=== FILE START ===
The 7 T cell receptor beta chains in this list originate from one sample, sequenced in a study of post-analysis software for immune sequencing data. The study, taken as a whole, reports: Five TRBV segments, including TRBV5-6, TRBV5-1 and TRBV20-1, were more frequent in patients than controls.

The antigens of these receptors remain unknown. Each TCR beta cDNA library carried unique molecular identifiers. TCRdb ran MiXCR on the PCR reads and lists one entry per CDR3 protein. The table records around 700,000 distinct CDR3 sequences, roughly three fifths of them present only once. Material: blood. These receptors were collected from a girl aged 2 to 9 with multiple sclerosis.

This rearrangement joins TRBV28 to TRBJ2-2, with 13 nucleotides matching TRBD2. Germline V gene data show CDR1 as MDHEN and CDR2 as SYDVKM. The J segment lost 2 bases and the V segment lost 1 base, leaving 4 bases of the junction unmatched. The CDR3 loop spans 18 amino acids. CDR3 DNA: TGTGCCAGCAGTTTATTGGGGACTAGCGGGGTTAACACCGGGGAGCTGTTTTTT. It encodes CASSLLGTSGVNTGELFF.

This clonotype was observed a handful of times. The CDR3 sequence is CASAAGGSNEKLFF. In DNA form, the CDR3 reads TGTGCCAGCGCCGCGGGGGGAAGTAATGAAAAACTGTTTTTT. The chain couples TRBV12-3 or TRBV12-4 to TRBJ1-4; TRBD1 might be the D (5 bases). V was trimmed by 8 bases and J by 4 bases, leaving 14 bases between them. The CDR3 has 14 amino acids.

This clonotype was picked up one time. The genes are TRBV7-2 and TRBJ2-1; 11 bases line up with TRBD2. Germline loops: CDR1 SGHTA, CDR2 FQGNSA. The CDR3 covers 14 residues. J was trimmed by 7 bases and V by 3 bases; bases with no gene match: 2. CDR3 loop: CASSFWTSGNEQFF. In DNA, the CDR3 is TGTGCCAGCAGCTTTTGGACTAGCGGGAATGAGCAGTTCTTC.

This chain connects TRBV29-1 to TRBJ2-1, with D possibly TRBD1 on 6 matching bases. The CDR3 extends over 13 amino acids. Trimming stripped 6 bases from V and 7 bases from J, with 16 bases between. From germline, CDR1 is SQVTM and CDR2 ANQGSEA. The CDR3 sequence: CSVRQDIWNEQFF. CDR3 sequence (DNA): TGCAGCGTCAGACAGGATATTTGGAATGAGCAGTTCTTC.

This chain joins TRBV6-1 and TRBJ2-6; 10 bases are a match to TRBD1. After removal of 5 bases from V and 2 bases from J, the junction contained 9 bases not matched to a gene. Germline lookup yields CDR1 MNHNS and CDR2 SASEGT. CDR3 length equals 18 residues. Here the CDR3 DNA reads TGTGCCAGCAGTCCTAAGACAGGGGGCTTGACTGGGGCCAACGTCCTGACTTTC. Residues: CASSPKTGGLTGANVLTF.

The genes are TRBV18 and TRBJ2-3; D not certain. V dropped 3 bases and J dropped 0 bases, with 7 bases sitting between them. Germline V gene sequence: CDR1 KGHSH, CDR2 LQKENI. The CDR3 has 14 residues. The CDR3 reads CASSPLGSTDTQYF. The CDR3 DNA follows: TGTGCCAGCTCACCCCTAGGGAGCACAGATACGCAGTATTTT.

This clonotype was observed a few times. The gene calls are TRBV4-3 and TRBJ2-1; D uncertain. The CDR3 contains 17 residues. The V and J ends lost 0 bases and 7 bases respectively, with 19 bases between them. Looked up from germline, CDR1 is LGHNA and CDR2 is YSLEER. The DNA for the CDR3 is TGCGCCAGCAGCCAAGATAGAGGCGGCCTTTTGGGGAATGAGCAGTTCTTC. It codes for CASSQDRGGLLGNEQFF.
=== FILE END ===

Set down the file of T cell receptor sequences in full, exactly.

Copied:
The 7 T cell receptor beta chains in this list originate from one sample, sequenced in a study of post-analysis software for immune sequencing data. The study, taken as a whole, reports: Five TRBV segments, including TRBV5-6, TRBV5-1 and TRBV20-1, were more frequent in patients than controls.

The antigens of these receptors remain unknown. Each TCR beta cDNA library carried unique molecular identifiers. TCRdb ran MiXCR on the PCR reads and lists one entry per CDR3 protein. The table records around 700,000 distinct CDR3 sequences, roughly three fifths of them present only once. Material: blood. These receptors were collected from a girl aged 2 to 9 with multiple sclerosis.

This rearrangement joins TRBV28 to TRBJ2-2, with 13 nucleotides matching TRBD2. Germline V gene data show CDR1 as MDHEN and CDR2 as SYDVKM. The J segment lost 2 bases and the V segment lost 1 base, leaving 4 bases of the junction unmatched. The CDR3 loop spans 18 amino acids. CDR3 DNA: TGTGCCAGCAGTTTATTGGGGACTAGCGGGGTTAACACCGGGGAGCTGTTTTTT. It encodes CASSLLGTSGVNTGELFF.

This clonotype was observed a handful of times. The CDR3 sequence is CASAAGGSNEKLFF. In DNA form, the CDR3 reads TGTGCCAGCGCCGCGGGGGGAAGTAATGAAAAACTGTTTTTT. The chain couples TRBV12-3 or TRBV12-4 to TRBJ1-4; TRBD1 might be the D (5 bases). V was trimmed by 8 bases and J by 4 bases, leaving 14 bases between them. The CDR3 has 14 amino acids.

This clonotype was picked up one time. The genes are TRBV7-2 and TRBJ2-1; 11 bases line up with TRBD2. Germline loops: CDR1 SGHTA, CDR2 FQGNSA. The CDR3 covers 14 residues. J was trimmed by 7 bases and V by 3 bases; bases with no gene match: 2. CDR3 loop: CASSFWTSGNEQFF. In DNA, the CDR3 is TGTGCCAGCAGCTTTTGGACTAGCGGGAATGAGCAGTTCTTC.

This chain connects TRBV29-1 to TRBJ2-1, with D possibly TRBD1 on 6 matching bases. The CDR3 extends over 13 amino acids. Trimming stripped 6 bases from V and 7 bases from J, with 16 bases between. From germline, CDR1 is SQVTM and CDR2 ANQGSEA. The CDR3 sequence: CSVRQDIWNEQFF. CDR3 sequence (DNA): TGCAGCGTCAGACAGGATATTTGGAATGAGCAGTTCTTC.

This chain joins TRBV6-1 and TRBJ2-6; 10 bases are a match to TRBD1. After removal of 5 bases from V and 2 bases from J, the junction contained 9 bases not matched to a gene. Germline lookup yields CDR1 MNHNS and CDR2 SASEGT. CDR3 length equals 18 residues. Here the CDR3 DNA reads TGTGCCAGCAGTCCTAAGACAGGGGGCTTGACTGGGGCCAACGTCCTGACTTTC. Residues: CASSPKTGGLTGANVLTF.

The genes are TRBV18 and TRBJ2-3; D not certain. V dropped 3 bases and J dropped 0 bases, with 7 bases sitting between them. Germline V gene sequence: CDR1 KGHSH, CDR2 LQKENI. The CDR3 has 14 residues. The CDR3 reads CASSPLGSTDTQYF. The CDR3 DNA follows: TGTGCCAGCTCACCCCTAGGGAGCACAGATACGCAGTATTTT.

This clonotype was observed a few times. The gene calls are TRBV4-3 and TRBJ2-1; D uncertain. The CDR3 contains 17 residues. The V and J ends lost 0 bases and 7 bases respectively, with 19 bases between them. Looked up from germline, CDR1 is LGHNA and CDR2 is YSLEER. The DNA for the CDR3 is TGCGCCAGCAGCCAAGATAGAGGCGGCCTTTTGGGGAATGAGCAGTTCTTC. It codes for CASSQDRGGLLGNEQFF.